Suppose your experience as a business traveler staying at Ritz-Carlton hotels has been consistently first-rate, how willing are you to consider taking your family on vacation to one of the company’s resorts? (And the answer is more willing, by some measure, than if you had not already had such good experiences at these hotels). Or, to take a different tack, how likely is your daughter or son to apply for a job at Whole Foods, given their own knowledge of and experience with the food retailer? (Don’t forget that brands play key roles in attracting—or turning away—talent). As in all relationships, how the various parties interact around a particular brand in a given moment affects what they do—and thus the connection itself—going forward.

As health care leaders, you know most, if not all, of this about brands. You recognize the value of great brands in this sector such as the Cleveland Clinic, Kaiser Permanente, or Mayo Clinic. At some point, you may even have embarked on a campaign to burnish the image and patient awareness of your practice, only to find these efforts peter out before achieving their intended results. You can appreciate brands and their potential power and yet, chances are, you are not doing much about this in your own day-to-day work as a leader. Other, seemingly more urgent, important issues tend to crowd out sustained attention to brand building and management.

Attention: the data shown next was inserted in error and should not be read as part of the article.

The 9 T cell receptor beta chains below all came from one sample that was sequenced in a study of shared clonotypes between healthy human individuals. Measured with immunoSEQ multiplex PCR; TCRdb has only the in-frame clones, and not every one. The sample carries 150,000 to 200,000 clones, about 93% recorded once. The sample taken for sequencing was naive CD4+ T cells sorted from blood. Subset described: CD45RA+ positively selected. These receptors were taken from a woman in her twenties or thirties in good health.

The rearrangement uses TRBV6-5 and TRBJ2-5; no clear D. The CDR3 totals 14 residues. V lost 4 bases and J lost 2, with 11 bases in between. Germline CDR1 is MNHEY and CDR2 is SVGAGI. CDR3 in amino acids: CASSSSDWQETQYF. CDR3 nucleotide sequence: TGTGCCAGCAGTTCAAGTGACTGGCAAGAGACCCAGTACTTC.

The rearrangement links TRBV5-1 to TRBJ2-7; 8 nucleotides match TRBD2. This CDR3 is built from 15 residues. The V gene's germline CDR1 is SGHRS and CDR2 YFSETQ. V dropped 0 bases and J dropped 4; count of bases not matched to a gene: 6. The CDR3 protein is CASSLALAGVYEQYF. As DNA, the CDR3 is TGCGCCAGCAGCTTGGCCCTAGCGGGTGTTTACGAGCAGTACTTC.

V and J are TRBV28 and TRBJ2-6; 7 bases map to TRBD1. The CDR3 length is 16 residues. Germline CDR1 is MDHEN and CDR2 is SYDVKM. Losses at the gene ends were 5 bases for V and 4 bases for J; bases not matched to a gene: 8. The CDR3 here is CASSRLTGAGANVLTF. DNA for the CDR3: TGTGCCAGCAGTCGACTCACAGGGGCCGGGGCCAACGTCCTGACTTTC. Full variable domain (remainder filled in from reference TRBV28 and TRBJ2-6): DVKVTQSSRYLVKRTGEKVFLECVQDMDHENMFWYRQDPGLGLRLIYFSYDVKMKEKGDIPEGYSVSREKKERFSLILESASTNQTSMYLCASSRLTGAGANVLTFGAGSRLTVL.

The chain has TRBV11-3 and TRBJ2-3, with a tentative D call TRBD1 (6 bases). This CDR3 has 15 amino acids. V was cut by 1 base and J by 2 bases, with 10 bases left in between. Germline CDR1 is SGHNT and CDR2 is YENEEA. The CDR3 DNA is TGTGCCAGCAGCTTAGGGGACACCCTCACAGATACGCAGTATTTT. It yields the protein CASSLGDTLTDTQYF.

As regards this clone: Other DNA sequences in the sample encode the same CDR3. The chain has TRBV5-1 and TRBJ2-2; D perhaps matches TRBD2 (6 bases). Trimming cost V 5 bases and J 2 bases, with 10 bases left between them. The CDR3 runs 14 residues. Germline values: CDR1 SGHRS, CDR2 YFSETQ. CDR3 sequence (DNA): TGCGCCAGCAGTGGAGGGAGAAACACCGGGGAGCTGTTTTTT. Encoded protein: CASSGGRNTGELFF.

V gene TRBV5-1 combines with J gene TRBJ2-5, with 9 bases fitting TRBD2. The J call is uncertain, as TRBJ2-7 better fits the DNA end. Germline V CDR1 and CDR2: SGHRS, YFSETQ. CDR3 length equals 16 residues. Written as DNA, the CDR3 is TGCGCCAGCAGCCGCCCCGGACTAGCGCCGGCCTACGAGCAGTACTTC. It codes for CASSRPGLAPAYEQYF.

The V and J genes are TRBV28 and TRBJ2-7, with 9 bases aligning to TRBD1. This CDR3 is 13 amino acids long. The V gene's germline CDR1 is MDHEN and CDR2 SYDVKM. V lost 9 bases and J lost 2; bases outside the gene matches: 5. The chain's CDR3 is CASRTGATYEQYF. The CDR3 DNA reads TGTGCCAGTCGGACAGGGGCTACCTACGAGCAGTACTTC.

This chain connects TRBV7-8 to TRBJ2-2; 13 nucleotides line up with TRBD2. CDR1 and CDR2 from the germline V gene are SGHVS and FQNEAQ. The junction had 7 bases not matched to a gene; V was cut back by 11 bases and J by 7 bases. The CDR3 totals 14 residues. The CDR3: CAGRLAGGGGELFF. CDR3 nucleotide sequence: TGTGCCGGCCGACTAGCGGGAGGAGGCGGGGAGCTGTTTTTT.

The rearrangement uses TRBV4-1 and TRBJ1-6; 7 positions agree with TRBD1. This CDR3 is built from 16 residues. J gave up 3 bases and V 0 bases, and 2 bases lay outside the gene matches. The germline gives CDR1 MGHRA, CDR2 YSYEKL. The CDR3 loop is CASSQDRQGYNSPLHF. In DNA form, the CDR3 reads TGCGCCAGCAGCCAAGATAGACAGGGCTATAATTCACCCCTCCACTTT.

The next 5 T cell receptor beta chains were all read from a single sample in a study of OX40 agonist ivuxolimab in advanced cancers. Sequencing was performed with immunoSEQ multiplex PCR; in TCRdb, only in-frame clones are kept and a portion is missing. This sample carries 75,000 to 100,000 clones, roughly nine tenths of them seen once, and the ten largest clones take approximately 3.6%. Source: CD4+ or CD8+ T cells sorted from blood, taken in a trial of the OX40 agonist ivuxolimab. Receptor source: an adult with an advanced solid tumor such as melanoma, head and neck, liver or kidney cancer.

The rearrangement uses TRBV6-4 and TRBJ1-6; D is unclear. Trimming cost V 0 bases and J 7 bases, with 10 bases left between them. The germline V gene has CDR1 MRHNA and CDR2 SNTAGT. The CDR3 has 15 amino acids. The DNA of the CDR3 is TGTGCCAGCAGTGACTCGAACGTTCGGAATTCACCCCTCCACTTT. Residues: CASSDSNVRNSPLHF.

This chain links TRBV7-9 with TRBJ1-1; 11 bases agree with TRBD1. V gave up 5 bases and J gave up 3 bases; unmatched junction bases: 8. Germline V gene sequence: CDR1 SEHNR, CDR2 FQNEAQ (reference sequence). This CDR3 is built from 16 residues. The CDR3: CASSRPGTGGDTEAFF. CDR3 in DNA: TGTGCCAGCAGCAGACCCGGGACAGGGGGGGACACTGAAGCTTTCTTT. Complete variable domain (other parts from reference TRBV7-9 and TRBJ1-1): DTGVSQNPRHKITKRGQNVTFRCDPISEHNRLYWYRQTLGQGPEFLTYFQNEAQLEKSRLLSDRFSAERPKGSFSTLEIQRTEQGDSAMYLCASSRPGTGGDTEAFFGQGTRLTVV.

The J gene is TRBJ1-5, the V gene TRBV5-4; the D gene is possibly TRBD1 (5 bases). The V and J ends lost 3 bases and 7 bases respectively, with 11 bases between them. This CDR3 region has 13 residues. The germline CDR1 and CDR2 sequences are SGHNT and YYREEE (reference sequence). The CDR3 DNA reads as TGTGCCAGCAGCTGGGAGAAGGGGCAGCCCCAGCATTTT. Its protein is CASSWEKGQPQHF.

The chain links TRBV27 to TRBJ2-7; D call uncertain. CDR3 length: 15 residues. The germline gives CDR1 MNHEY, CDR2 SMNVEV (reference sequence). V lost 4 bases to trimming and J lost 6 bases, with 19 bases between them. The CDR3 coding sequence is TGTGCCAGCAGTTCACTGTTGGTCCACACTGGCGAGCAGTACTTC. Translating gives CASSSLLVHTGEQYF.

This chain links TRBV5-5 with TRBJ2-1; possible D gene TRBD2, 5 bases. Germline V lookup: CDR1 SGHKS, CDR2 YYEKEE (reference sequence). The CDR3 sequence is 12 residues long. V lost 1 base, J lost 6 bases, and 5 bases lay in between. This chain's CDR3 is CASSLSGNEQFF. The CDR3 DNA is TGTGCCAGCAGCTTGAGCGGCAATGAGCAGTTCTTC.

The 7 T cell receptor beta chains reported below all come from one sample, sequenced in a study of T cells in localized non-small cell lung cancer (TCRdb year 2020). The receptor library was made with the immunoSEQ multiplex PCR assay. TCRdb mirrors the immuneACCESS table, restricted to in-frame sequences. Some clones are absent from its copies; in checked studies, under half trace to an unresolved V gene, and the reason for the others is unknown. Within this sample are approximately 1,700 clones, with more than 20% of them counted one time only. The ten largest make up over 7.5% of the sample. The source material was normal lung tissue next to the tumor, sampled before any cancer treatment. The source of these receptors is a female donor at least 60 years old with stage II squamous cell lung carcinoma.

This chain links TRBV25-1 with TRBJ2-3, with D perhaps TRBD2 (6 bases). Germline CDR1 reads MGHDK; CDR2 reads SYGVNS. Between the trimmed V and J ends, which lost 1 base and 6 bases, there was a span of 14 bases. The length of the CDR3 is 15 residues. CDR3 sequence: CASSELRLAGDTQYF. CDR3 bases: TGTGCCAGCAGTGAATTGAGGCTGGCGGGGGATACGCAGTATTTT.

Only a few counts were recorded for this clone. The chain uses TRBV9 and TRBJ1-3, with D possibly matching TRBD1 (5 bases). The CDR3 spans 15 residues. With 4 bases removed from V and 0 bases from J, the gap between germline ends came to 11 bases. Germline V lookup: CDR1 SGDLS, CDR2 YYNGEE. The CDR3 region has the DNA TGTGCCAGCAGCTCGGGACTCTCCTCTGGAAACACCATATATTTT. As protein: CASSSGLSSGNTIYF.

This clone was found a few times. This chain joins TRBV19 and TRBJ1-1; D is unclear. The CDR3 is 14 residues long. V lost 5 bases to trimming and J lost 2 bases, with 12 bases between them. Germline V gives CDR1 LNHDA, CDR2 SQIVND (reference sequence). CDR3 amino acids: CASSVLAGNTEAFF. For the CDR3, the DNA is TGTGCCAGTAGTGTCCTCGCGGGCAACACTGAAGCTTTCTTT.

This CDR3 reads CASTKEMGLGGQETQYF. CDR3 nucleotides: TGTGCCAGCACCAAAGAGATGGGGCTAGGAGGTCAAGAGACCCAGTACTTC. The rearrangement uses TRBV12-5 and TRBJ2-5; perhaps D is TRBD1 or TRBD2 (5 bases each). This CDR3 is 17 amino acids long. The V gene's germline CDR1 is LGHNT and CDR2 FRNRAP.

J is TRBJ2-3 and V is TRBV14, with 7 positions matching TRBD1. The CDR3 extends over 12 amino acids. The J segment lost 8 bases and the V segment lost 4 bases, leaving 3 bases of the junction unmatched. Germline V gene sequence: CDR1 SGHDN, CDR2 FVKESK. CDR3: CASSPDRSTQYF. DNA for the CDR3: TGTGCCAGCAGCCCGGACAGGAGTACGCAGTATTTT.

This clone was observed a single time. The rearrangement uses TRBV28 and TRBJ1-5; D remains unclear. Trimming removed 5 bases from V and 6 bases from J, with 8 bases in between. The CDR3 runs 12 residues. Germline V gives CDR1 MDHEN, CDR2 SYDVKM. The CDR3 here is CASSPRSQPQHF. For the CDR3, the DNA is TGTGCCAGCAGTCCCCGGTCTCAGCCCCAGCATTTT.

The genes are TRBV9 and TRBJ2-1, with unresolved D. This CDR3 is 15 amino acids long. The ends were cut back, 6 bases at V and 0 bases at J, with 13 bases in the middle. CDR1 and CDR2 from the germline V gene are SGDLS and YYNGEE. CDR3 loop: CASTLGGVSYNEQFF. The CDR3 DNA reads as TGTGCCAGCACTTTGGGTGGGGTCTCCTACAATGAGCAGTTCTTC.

This is unfortunate because the changes happening in health care today will put a new premium on strong, trusted brands. As payment models shift to fee-for-value from fee-for-service, patients and referring clinicians are increasingly motivated to shop for quality care at the most affordable cost. The government is demanding and patients are expecting new levels of transparency in these areas. Hospitals are advertising their quality rankings and patient satisfaction scores on NPR and in local papers, in an effort to differentiate themselves in competitive markets. Against this changing landscape, the creation and curation of your institution’s brand must be a central component of your ongoing strategy.